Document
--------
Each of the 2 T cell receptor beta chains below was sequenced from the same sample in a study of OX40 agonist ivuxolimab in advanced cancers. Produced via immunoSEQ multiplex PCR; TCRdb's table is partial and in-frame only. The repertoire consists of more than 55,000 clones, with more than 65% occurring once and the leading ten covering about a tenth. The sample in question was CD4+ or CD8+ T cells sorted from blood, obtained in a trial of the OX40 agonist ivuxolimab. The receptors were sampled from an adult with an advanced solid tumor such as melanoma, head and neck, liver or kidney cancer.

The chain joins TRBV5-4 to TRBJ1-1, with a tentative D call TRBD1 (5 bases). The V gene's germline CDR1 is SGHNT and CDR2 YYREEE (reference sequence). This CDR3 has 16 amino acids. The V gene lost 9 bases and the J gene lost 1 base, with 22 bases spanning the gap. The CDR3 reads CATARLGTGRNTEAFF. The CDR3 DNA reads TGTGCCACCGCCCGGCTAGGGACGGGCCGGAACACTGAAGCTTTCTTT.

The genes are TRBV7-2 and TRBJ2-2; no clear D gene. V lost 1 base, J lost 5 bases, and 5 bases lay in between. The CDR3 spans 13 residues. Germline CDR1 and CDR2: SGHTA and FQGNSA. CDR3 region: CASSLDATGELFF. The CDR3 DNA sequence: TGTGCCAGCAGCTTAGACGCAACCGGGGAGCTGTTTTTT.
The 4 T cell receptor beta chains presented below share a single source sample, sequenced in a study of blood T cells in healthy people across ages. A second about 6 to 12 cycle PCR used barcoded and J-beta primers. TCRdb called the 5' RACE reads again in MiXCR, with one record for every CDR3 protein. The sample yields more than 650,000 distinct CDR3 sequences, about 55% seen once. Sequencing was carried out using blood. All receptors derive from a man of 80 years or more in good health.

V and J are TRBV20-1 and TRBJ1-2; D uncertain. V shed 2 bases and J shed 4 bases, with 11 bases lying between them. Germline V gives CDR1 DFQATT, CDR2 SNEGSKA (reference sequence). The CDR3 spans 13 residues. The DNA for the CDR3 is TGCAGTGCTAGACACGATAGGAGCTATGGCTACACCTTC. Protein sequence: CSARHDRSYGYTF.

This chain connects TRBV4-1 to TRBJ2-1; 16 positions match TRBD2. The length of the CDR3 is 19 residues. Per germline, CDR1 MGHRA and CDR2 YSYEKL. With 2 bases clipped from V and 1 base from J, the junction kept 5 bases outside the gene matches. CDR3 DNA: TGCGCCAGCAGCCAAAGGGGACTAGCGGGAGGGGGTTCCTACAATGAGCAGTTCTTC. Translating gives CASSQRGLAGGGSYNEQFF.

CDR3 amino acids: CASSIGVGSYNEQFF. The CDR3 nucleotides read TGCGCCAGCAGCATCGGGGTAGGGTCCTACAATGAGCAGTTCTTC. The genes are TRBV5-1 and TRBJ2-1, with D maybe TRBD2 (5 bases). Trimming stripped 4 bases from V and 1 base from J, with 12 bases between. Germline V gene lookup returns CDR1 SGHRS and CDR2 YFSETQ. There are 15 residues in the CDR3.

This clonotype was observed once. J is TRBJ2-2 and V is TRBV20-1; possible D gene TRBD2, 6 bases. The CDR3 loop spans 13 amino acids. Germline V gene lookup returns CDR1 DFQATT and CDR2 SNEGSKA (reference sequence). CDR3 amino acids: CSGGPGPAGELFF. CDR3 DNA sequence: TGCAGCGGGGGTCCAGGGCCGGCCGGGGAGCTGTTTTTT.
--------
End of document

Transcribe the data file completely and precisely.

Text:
Each of the 2 T cell receptor beta chains below was sequenced from the same sample in a study of OX40 agonist ivuxolimab in advanced cancers. Produced via immunoSEQ multiplex PCR; TCRdb's table is partial and in-frame only. The repertoire consists of more than 55,000 clones, with more than 65% occurring once and the leading ten covering about a tenth. The sample in question was CD4+ or CD8+ T cells sorted from blood, obtained in a trial of the OX40 agonist ivuxolimab. The receptors were sampled from an adult with an advanced solid tumor such as melanoma, head and neck, liver or kidney cancer.

The chain joins TRBV5-4 to TRBJ1-1, with a tentative D call TRBD1 (5 bases). The V gene's germline CDR1 is SGHNT and CDR2 YYREEE (reference sequence). This CDR3 has 16 amino acids. The V gene lost 9 bases and the J gene lost 1 base, with 22 bases spanning the gap. The CDR3 reads CATARLGTGRNTEAFF. The CDR3 DNA reads TGTGCCACCGCCCGGCTAGGGACGGGCCGGAACACTGAAGCTTTCTTT.

The genes are TRBV7-2 and TRBJ2-2; no clear D gene. V lost 1 base, J lost 5 bases, and 5 bases lay in between. The CDR3 spans 13 residues. Germline CDR1 and CDR2: SGHTA and FQGNSA. CDR3 region: CASSLDATGELFF. The CDR3 DNA sequence: TGTGCCAGCAGCTTAGACGCAACCGGGGAGCTGTTTTTT.
The 4 T cell receptor beta chains presented below share a single source sample, sequenced in a study of blood T cells in healthy people across ages. A second about 6 to 12 cycle PCR used barcoded and J-beta primers. TCRdb called the 5' RACE reads again in MiXCR, with one record for every CDR3 protein. The sample yields more than 650,000 distinct CDR3 sequences, about 55% seen once. Sequencing was carried out using blood. All receptors derive from a man of 80 years or more in good health.

V and J are TRBV20-1 and TRBJ1-2; D uncertain. V shed 2 bases and J shed 4 bases, with 11 bases lying between them. Germline V gives CDR1 DFQATT, CDR2 SNEGSKA (reference sequence). The CDR3 spans 13 residues. The DNA for the CDR3 is TGCAGTGCTAGACACGATAGGAGCTATGGCTACACCTTC. Protein sequence: CSARHDRSYGYTF.

This chain connects TRBV4-1 to TRBJ2-1; 16 positions match TRBD2. The length of the CDR3 is 19 residues. Per germline, CDR1 MGHRA and CDR2 YSYEKL. With 2 bases clipped from V and 1 base from J, the junction kept 5 bases outside the gene matches. CDR3 DNA: TGCGCCAGCAGCCAAAGGGGACTAGCGGGAGGGGGTTCCTACAATGAGCAGTTCTTC. Translating gives CASSQRGLAGGGSYNEQFF.

CDR3 amino acids: CASSIGVGSYNEQFF. The CDR3 nucleotides read TGCGCCAGCAGCATCGGGGTAGGGTCCTACAATGAGCAGTTCTTC. The genes are TRBV5-1 and TRBJ2-1, with D maybe TRBD2 (5 bases). Trimming stripped 4 bases from V and 1 base from J, with 12 bases between. Germline V gene lookup returns CDR1 SGHRS and CDR2 YFSETQ. There are 15 residues in the CDR3.

This clonotype was observed once. J is TRBJ2-2 and V is TRBV20-1; possible D gene TRBD2, 6 bases. The CDR3 loop spans 13 amino acids. Germline V gene lookup returns CDR1 DFQATT and CDR2 SNEGSKA (reference sequence). CDR3 amino acids: CSGGPGPAGELFF. CDR3 DNA sequence: TGCAGCGGGGGTCCAGGGCCGGCCGGGGAGCTGTTTTTT.